Making Invisible Entities Visible

Negotiating Disclosure of Invisible Chronic Conditions in the Workplace.

Kaush Ganesh
May 27, 2020 · 5 min read

Health disclosure in the workplace is complicated, especially for people with invisible chronic conditions. Invisible chronic conditions, such as migraine and fibromyalgia, limit one’s activities and functions, but these symptoms are not visible from the outside. Joint and muscle pain, fatigue, and severe headaches are some of the symptoms that can present in the daily life of a person with invisible chronic conditions. Due to the lack of observable symptoms, people tend to find it challenging to communicate their pain and symptoms to others. How might we design technology to help people with invisible chronic conditions negotiate disclosure of their condition in the workplace?

To understand this problem space better, I conducted a two-phase study to better understand the problems faced by working adults and the subsequent strategies used to conceal or disclose their invisible condition at work. Through a qualitative analysis of Reddit forums, creation of design concepts, and interviews, this study contributes understandings of disclosure that should be taken into account in future design efforts in HCI.

Why Migraine and Fibromyalgia?

This study focused on two common invisible chronic conditions, migraine and fibromyalgia.

Migraine and fibromyalgia are interesting to study together as they represent two ends of a medical spectrum. Migraine is considered a neurological condition that affects nearly 39 million Americans. Fibromyalgia is viewed as a “mysterious label” despite being a clinical syndrome since the 1970s. People tend to have their symptoms invalidated even by medical professionals because there are no clinical tests available to diagnose fibromyalgia.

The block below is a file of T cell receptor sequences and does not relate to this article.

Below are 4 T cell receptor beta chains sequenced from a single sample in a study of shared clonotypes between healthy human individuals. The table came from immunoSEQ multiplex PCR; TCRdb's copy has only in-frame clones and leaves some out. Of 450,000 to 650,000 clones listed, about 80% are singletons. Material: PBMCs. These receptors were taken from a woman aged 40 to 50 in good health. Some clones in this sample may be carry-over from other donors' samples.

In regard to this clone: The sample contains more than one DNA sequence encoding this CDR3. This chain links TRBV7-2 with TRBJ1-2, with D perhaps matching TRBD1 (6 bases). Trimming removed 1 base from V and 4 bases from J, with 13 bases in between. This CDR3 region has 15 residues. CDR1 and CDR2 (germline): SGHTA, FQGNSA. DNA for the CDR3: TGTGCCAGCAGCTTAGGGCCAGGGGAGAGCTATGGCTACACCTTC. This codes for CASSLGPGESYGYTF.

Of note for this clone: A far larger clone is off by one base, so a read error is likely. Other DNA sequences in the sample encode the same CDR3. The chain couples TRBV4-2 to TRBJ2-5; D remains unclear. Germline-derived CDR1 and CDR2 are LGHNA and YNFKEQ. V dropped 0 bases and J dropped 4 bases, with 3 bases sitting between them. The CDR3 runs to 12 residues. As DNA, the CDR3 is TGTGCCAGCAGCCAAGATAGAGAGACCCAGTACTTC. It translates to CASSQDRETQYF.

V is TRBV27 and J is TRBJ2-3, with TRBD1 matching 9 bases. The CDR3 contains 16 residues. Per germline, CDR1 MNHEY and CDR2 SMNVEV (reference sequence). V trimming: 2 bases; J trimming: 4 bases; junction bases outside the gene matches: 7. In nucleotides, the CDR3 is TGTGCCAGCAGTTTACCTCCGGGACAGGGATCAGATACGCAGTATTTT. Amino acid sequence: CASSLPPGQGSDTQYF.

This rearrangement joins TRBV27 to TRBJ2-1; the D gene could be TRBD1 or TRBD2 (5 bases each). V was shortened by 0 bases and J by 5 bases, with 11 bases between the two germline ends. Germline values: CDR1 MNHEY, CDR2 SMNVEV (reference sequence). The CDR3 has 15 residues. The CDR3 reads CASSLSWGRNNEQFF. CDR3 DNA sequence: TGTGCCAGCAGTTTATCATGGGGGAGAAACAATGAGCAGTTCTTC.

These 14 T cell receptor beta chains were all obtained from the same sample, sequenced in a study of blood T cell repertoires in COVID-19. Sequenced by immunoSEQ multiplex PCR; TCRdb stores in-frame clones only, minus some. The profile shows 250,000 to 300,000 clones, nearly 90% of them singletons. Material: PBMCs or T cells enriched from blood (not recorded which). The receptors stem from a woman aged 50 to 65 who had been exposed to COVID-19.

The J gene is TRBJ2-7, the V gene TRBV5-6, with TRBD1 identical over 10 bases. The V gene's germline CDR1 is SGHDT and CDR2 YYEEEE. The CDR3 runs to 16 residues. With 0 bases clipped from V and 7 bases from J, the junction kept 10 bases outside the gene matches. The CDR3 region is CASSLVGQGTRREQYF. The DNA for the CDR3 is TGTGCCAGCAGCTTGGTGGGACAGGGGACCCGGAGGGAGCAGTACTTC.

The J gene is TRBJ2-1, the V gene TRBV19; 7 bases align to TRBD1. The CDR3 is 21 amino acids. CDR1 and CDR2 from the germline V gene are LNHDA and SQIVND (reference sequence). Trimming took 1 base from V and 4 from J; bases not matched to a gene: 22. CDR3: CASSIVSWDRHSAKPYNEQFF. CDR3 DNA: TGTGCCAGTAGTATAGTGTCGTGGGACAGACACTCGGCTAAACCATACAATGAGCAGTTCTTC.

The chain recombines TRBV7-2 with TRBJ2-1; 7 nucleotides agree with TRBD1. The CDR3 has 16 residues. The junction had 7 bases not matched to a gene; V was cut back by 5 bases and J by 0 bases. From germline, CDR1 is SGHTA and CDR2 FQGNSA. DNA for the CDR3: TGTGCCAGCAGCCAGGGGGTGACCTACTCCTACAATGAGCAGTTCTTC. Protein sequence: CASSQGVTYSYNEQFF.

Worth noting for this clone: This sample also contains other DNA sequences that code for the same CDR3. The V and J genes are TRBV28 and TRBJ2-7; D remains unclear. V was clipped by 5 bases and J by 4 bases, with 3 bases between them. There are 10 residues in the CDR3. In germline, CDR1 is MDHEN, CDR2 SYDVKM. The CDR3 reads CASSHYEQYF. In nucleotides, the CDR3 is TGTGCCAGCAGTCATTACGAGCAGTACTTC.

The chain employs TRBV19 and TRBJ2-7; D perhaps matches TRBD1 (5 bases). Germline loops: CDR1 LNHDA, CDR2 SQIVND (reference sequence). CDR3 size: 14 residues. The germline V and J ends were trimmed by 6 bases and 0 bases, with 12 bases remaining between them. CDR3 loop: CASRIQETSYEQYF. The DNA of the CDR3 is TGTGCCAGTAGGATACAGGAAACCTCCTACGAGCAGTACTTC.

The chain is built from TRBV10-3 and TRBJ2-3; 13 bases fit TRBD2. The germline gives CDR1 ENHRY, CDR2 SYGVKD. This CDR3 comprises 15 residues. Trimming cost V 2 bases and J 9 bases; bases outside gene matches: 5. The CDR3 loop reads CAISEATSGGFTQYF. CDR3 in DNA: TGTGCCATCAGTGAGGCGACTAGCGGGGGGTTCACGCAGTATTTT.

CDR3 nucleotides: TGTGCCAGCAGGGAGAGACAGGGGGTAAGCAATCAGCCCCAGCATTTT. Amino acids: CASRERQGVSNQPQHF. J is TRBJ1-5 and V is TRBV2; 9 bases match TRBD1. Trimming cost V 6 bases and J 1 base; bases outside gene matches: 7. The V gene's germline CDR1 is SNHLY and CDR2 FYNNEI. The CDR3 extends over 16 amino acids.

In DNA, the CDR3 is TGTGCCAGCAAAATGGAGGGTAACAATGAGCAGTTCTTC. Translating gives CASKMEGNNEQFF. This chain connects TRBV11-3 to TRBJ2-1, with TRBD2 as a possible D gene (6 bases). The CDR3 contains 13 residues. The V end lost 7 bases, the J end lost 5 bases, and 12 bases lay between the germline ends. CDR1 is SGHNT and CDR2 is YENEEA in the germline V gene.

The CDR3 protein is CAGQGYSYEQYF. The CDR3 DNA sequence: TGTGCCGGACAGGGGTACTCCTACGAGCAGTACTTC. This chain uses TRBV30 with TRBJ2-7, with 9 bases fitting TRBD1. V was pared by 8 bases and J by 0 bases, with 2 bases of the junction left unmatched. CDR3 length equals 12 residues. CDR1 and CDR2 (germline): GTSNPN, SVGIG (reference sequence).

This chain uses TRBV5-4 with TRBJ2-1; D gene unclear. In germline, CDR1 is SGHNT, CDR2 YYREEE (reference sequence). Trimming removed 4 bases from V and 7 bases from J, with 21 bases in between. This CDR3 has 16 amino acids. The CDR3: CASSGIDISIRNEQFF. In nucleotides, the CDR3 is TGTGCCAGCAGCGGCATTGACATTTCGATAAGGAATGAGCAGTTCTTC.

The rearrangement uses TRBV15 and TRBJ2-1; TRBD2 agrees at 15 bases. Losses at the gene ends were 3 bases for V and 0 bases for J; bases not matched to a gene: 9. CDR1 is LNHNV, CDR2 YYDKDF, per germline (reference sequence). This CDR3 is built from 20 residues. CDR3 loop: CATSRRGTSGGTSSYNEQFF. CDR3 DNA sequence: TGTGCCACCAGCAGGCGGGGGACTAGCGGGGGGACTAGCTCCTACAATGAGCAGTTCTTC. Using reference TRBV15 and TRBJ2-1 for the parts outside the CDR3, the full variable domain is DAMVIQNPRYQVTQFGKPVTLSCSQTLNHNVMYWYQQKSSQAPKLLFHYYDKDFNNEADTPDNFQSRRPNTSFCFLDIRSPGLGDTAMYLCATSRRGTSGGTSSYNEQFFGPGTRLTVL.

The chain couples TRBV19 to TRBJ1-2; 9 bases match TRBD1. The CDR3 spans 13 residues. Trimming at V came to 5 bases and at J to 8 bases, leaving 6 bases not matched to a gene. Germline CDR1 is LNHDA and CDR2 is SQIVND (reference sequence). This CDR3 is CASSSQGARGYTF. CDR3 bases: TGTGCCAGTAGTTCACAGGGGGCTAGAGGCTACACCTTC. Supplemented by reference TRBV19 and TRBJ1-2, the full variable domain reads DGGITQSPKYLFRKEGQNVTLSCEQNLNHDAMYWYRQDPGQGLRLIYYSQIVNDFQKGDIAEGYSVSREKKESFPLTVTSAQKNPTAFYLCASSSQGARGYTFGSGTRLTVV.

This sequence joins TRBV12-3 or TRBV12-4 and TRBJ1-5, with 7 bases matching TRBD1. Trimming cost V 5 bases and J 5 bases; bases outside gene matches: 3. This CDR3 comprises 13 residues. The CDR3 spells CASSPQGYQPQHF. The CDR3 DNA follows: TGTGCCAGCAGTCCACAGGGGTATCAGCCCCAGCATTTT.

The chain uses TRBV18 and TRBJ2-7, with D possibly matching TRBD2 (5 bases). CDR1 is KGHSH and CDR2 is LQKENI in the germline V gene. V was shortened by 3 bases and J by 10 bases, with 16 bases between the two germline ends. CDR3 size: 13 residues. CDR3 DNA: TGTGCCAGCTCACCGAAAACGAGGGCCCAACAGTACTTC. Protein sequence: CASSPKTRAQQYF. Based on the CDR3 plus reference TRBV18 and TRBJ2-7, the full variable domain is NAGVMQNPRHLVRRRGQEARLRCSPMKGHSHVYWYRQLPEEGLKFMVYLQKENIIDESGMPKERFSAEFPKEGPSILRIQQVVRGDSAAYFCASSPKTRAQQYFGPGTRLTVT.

Study Design

I explored how employees with invisible chronic conditions navigated disclosure through a two-phase study.

The first phase involved qualitative data analysis of Reddit forums. I explored the work done by employees to manage their invisible chronic condition under the following circumstances:

  1. by keeping their invisible condition concealed,
  2. through informal disclosure among people at work, and
  3. through formal disclosure that involves laws and official paperwork.

By highlighting the different kinds of settings and strategies that individuals employ, the goal of this study was to introduce a design research opportunity in HCI for a population living and working with invisible conditions. In the second phase, design concepts were generated based on the learning of the first phase. In this article, I focus on the strategies used by people to keep their invisible conditions concealed in the workplace.

Findings: Concealment of the Invisible Condition

The overarching theme of our findings was that disclosure is not a simple, one-time conversation, nor is concealment an easy route without adequate access to manage chronic pain privately.

Qualitative data analysis of the subreddits of migraine and fibromyalgia revealed a dilemma of disclosure: even though disclosure was considered necessary by some, others chose to conceal their invisible chronic conditions at work.